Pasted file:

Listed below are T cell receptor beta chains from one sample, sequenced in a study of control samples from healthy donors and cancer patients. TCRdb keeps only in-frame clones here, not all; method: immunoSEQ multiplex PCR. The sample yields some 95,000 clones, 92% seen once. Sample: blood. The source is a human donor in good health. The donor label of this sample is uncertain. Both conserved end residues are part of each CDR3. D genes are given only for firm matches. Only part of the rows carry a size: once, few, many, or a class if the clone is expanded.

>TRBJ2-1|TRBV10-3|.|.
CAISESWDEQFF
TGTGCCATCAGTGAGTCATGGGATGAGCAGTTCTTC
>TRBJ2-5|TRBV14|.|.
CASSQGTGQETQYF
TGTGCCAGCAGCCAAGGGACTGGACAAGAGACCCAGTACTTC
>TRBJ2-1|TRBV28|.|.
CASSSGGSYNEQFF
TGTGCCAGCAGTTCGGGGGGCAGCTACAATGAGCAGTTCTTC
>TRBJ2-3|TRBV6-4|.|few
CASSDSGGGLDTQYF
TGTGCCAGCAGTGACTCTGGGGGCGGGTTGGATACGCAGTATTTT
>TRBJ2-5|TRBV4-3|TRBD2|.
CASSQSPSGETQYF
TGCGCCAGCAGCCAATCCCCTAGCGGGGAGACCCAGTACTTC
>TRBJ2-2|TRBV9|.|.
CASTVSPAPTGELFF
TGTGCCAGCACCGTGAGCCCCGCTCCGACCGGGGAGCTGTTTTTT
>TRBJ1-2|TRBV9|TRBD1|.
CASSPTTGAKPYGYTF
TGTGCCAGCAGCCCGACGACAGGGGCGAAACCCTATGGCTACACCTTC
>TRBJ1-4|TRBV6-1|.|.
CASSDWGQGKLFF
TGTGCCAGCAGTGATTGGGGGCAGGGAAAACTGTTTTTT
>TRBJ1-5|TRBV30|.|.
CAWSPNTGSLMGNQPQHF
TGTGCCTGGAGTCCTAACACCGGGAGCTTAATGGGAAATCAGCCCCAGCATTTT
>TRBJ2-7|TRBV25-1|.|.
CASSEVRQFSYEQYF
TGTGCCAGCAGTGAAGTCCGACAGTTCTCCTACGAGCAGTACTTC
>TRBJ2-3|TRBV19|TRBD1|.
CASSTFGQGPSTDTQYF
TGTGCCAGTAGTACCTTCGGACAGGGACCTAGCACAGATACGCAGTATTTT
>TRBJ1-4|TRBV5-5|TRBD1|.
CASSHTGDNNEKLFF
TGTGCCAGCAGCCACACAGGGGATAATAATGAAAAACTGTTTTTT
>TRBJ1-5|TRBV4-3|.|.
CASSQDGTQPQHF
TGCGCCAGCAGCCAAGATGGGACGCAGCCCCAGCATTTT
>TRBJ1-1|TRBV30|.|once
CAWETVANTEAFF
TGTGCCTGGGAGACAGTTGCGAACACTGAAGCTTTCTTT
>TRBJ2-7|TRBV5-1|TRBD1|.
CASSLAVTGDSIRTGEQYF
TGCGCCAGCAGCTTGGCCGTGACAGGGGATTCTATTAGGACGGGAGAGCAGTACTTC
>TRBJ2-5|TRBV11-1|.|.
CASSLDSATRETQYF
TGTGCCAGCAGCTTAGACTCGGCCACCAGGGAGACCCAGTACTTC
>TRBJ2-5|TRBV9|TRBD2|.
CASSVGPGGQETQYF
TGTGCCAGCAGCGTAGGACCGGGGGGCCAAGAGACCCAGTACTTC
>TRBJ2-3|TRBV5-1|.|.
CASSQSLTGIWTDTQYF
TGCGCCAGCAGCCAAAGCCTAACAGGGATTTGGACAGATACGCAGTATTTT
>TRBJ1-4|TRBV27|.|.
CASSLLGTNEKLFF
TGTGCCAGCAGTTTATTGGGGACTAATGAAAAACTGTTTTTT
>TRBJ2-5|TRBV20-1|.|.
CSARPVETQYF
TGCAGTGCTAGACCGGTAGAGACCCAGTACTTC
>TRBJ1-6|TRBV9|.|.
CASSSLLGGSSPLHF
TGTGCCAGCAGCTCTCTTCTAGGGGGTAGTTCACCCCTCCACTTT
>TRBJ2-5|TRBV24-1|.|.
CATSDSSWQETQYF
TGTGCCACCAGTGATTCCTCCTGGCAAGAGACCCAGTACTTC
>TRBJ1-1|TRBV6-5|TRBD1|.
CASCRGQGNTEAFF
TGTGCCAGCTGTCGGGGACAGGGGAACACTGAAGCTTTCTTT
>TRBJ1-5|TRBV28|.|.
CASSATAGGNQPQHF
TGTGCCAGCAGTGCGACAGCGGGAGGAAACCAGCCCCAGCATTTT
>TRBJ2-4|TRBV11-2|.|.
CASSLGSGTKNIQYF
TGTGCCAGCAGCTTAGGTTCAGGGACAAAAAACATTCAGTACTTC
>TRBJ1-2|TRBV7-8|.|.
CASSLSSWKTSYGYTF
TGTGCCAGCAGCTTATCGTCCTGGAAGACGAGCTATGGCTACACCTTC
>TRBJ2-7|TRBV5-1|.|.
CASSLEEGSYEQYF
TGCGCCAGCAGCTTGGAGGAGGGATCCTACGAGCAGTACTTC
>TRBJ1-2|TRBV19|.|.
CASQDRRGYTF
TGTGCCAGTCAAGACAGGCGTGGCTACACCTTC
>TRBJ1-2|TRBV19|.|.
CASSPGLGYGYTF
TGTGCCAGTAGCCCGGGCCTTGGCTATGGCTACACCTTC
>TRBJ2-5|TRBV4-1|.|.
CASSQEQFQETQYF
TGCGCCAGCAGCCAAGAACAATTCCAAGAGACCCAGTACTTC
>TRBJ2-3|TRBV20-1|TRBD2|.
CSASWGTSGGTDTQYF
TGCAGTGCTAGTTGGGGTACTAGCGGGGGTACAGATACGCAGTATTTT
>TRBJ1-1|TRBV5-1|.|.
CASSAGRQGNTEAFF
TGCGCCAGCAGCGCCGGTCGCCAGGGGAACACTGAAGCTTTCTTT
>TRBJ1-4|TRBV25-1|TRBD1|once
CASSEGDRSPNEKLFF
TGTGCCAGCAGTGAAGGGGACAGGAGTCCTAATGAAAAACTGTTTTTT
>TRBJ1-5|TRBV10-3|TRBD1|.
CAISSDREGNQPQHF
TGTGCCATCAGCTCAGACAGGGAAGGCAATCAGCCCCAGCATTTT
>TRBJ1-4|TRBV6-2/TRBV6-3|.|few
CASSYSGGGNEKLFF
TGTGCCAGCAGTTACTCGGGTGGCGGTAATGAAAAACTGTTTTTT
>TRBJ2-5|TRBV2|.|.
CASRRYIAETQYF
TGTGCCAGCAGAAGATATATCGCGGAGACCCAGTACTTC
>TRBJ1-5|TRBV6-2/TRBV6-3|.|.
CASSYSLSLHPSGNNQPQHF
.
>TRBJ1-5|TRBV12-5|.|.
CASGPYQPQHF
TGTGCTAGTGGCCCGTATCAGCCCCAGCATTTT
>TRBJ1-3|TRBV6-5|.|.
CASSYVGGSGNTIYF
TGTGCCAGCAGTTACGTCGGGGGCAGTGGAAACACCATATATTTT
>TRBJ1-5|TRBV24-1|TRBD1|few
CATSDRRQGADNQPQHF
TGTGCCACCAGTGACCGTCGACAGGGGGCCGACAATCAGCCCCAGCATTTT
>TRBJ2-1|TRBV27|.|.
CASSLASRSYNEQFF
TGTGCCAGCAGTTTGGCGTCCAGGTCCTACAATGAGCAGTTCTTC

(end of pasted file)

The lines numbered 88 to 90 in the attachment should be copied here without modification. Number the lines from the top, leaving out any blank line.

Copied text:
TGTGCCAGTAGCCCGGGCCTTGGCTATGGCTACACCTTC
>TRBJ2-5|TRBV4-1|.|.
CASSQEQFQETQYF